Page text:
CBS Banking on $500M for Biggest Single Revenue Day Ever on Super Bowl Sunday
The network is still in discussions with the White House about having Donald Trump sit for a traditional pre-Super Bowl interview, after Trump declined NBC's invitation last year.
CBS is on track to have its biggest single revenue day ever on Feb. 3, when the network broadcasts Super Bowl LIII, said Joe Ianniello, CBS Corp.'s acting CEO, during a media presentation to promote the big game.
The network expects to pull in about $500 million for the day with 30-second Super Bowl spots going for more than $5 million a pop and the network's inventory 90 percent sold out 24 days before the game. Ianniello and CBS Sports chairman Sean McManus would not offer specific tune-in predictions, except to state the obvious: that the Super Bowl would be the most watched event of 2019. Last year's game on NBC drew a little over 103 million viewers, a 7 percent decline compared with the year before. But viewership for regular season NFL games has increased 6 percent this season, which signals an uptick for the big game.
CBS is still in discussions with the White House about getting Donald Trump to sit for the traditional pre-Super Bowl interview. Last year, Trump declined NBC's invitation.
CBS will bow its new James Corden-hosted competition show, The World's Best after the Super Bowl followed by Late Show With Stephen Colbert. Corden's Late Late Show will have a special Sunday airing on Jan. 20, after CBS' primetime coverage of the AFC Championship Game.
The event, at Studio 43 at CBS headquarters on West 57th Street in New York, was notable for the inclusion of executives from all its signature divisions, including CBS Entertainment chief Kelly Kahl, a diehard Green Bay Packers fan, and newly minted CBS News president Susan Zirinsky. And this year's Super Bowl is the kind of all-hands-on-deck event that company executives hope will help to turn the page on a year that has been among the toughest in the company's storied history.
"In this last year, each division has come together to prop each other up," said Zirinsky, adding that for the news division, covering the Super Bowl "is so different than what we have to do on a daily basis. We're sharing a joyous event with the country. It's so positive."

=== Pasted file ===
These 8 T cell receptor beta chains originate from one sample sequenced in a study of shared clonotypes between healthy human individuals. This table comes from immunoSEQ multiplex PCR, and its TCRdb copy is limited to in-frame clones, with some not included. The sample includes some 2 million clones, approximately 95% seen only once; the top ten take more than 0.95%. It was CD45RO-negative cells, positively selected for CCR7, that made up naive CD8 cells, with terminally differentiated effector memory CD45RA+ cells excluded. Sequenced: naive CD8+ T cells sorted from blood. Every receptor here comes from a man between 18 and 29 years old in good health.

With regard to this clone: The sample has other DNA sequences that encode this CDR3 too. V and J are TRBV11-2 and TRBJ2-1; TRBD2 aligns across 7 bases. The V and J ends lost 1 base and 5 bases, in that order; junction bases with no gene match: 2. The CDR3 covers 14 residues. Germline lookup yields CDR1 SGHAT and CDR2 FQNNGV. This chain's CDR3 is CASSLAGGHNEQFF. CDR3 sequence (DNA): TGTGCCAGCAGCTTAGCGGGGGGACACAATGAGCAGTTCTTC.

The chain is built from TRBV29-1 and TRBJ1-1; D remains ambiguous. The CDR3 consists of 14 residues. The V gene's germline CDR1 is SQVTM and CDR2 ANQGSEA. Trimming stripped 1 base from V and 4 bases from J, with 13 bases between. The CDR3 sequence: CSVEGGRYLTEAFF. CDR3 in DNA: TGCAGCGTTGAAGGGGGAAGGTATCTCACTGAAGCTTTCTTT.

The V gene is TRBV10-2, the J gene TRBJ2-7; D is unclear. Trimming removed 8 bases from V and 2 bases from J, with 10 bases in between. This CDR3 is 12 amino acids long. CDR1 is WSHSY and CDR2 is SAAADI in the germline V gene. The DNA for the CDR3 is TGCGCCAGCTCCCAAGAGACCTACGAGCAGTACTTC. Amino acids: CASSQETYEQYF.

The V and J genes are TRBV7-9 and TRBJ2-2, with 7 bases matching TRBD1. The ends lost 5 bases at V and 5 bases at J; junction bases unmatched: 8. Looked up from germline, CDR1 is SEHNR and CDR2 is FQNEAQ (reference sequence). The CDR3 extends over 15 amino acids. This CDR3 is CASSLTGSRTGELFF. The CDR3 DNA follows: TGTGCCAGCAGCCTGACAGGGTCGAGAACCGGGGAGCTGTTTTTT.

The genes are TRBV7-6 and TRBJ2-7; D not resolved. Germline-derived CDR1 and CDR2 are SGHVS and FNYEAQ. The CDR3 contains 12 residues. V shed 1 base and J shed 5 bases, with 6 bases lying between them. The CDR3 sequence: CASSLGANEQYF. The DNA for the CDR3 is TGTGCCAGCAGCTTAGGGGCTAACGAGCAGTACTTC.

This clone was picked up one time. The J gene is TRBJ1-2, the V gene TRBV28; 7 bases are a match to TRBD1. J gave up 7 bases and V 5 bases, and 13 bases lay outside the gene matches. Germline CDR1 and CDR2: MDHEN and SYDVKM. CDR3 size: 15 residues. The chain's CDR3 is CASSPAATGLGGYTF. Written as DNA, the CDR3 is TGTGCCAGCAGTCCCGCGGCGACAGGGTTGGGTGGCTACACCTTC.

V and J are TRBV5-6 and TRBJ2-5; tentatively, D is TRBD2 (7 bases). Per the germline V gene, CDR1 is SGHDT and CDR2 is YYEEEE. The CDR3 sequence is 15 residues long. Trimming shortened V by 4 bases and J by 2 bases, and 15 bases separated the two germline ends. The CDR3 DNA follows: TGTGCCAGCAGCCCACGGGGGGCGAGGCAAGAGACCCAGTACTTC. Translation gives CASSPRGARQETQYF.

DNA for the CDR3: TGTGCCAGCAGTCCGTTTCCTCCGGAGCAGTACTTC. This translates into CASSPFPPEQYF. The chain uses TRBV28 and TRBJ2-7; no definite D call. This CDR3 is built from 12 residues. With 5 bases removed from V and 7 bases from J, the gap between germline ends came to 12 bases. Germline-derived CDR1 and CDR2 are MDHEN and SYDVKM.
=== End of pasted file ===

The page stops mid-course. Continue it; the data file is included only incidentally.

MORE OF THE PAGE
Zirinsky, a four-decade veteran of CBS News, was announced as the new president of the news division on Monday. She was greeted warmly by her fellow executives. Kahl noted his close working relationship over the years with Zirinsky, who has been running the primetime news magazine 48 Hours. "I know I speak for a lot of people who feel incredibly proud and excited to have you in this new role," he said from the podium.
Later, Ianniello told The Hollywood Reporter that he did not realize when he made the call that Zirinsky's appointment "would be universally applauded."
"She is the right person at the right time, and it has nothing to do with the fact that she’s a female," said Ianniello. "She is the most qualified person."
Zirinsky's appointment follows Showtime executive David Nevins' elevation to chief creative officer overseeing the company's entertainment assets. Ianniello himself has been at CBS for more than 20 years, since graduating from Columbia University with an MBA. He was elevated from COO to acting CFO last September, when serious misconduct allegations eventually forced out Les Moonves. The CBS board has retained an executive search firm to vet candidates for the CEO post, for which Ianniello is also in the running. But there have been reports that the board is looking for someone who could run both CBS and Viacom, after an expected re-merger of the media assets. But while Ianniello conceded that he would like to make his post permanent, he says he's simply "humbled" to be a "boy from Brooklyn, public-school educated" and running a top media company.
"I'm going to soak it up every day that I can. It's really just a great ride," he said.
When asked if he thinks the worst is behind him, he said: "I do, I do. In 2019, we're looking forward. I've been here 21 years. I know the people. I know the assets. The team is executing. We're performing. CEOs either get too much credit or too much blame. The [key] is to surround yourself with great people. I think we have that here."